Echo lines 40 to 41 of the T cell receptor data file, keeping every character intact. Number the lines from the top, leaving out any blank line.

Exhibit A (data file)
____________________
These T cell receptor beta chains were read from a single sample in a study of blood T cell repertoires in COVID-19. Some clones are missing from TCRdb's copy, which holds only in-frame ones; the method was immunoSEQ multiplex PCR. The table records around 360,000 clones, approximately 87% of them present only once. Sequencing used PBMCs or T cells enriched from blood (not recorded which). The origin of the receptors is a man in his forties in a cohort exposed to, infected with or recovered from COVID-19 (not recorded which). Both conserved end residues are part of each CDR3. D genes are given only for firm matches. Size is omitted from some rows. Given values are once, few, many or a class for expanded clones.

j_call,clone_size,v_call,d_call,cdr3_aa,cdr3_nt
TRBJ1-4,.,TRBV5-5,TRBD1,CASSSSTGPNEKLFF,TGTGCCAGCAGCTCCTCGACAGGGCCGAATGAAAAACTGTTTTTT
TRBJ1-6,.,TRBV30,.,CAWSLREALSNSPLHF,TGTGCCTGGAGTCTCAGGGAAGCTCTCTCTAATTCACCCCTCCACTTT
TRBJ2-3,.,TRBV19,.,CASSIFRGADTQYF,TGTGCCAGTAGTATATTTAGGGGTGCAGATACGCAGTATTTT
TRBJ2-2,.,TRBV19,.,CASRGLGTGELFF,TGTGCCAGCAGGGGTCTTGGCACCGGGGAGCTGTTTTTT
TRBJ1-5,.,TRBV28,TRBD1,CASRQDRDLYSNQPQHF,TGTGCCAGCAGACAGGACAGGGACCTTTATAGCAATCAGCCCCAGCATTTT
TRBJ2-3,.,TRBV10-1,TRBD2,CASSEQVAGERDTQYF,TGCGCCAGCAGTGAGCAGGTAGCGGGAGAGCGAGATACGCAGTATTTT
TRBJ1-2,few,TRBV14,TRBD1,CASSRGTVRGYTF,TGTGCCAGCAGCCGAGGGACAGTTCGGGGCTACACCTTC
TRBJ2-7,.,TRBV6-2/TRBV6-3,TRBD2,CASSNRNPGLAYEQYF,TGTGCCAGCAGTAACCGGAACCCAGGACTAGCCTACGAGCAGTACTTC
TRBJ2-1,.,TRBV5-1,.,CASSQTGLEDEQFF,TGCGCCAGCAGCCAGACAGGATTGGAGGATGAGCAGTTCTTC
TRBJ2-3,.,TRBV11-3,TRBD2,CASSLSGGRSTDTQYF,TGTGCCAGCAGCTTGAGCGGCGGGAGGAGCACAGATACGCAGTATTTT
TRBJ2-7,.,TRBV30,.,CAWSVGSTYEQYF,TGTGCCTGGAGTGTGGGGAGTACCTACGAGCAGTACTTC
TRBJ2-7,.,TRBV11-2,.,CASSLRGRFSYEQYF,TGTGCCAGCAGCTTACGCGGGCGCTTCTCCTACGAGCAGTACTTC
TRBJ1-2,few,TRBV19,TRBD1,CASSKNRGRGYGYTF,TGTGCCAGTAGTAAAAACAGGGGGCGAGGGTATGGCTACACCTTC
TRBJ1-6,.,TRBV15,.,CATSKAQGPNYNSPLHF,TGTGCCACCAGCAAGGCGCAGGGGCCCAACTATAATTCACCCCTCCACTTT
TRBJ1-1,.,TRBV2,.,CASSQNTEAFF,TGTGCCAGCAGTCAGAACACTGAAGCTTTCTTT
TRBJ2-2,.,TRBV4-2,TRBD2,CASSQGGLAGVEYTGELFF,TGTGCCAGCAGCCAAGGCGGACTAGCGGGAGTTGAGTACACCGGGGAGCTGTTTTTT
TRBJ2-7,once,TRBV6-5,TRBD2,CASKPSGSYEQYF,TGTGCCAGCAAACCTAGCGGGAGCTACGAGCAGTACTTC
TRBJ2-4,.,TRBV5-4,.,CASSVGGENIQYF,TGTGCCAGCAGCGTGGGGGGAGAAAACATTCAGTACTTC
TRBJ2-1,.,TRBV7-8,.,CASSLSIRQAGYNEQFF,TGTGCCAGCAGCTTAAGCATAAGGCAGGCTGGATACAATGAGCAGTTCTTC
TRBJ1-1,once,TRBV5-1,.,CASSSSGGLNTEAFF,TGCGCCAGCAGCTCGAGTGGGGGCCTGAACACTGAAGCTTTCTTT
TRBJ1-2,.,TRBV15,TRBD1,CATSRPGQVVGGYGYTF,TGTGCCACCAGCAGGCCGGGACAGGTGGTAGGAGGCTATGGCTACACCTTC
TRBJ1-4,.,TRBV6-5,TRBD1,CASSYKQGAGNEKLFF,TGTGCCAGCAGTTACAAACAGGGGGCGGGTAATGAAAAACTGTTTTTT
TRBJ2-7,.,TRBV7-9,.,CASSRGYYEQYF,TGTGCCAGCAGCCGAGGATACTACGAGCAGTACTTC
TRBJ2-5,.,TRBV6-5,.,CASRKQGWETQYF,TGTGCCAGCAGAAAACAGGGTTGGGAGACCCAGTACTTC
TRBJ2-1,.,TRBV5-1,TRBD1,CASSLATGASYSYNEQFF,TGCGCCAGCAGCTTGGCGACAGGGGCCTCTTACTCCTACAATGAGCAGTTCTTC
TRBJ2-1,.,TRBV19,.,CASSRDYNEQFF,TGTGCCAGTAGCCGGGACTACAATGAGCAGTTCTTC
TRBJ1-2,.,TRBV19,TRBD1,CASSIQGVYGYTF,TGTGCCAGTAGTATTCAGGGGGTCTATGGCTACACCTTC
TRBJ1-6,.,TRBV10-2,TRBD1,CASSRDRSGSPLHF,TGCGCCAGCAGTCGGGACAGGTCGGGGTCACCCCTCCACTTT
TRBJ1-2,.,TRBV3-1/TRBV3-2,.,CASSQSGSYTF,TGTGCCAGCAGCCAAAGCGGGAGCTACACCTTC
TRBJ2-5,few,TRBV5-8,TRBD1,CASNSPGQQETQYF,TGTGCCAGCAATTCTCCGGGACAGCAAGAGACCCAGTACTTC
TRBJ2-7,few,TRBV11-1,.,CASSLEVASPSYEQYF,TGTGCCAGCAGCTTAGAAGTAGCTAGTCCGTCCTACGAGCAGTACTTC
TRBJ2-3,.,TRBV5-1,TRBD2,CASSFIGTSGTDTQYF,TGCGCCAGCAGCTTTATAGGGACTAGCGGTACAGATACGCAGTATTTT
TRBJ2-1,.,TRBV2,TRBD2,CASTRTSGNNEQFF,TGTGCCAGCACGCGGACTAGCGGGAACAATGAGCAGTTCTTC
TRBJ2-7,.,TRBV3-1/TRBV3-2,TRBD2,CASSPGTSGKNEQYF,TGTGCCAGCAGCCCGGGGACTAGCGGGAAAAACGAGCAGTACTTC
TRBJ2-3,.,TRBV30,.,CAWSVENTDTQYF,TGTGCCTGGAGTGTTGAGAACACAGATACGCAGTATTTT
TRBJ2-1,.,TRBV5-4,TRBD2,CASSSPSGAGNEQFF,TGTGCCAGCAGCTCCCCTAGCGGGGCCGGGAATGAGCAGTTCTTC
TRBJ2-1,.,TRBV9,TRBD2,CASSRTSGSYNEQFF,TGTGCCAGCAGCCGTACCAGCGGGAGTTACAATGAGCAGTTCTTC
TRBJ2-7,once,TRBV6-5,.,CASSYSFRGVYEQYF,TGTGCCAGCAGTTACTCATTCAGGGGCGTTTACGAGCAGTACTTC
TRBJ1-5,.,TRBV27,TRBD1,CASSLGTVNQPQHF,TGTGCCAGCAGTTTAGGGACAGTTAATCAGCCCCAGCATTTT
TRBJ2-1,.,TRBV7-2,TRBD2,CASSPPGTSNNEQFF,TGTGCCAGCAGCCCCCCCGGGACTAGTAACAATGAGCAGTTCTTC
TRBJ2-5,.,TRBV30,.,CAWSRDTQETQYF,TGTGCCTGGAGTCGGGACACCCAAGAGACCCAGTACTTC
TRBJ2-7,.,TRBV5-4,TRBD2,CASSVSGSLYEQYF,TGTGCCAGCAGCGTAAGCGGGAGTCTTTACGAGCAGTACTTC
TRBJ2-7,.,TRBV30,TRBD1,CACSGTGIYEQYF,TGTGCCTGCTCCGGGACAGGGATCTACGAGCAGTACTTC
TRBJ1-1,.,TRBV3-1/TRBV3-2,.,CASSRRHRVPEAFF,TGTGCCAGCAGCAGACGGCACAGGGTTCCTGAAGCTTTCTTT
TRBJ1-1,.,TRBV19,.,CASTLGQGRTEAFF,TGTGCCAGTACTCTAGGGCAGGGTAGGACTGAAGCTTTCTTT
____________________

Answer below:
TRBJ2-7,once,TRBV6-5,.,CASSYSFRGVYEQYF,TGTGCCAGCAGTTACTCATTCAGGGGCGTTTACGAGCAGTACTTC
TRBJ1-5,.,TRBV27,TRBD1,CASSLGTVNQPQHF,TGTGCCAGCAGTTTAGGGACAGTTAATCAGCCCCAGCATTTT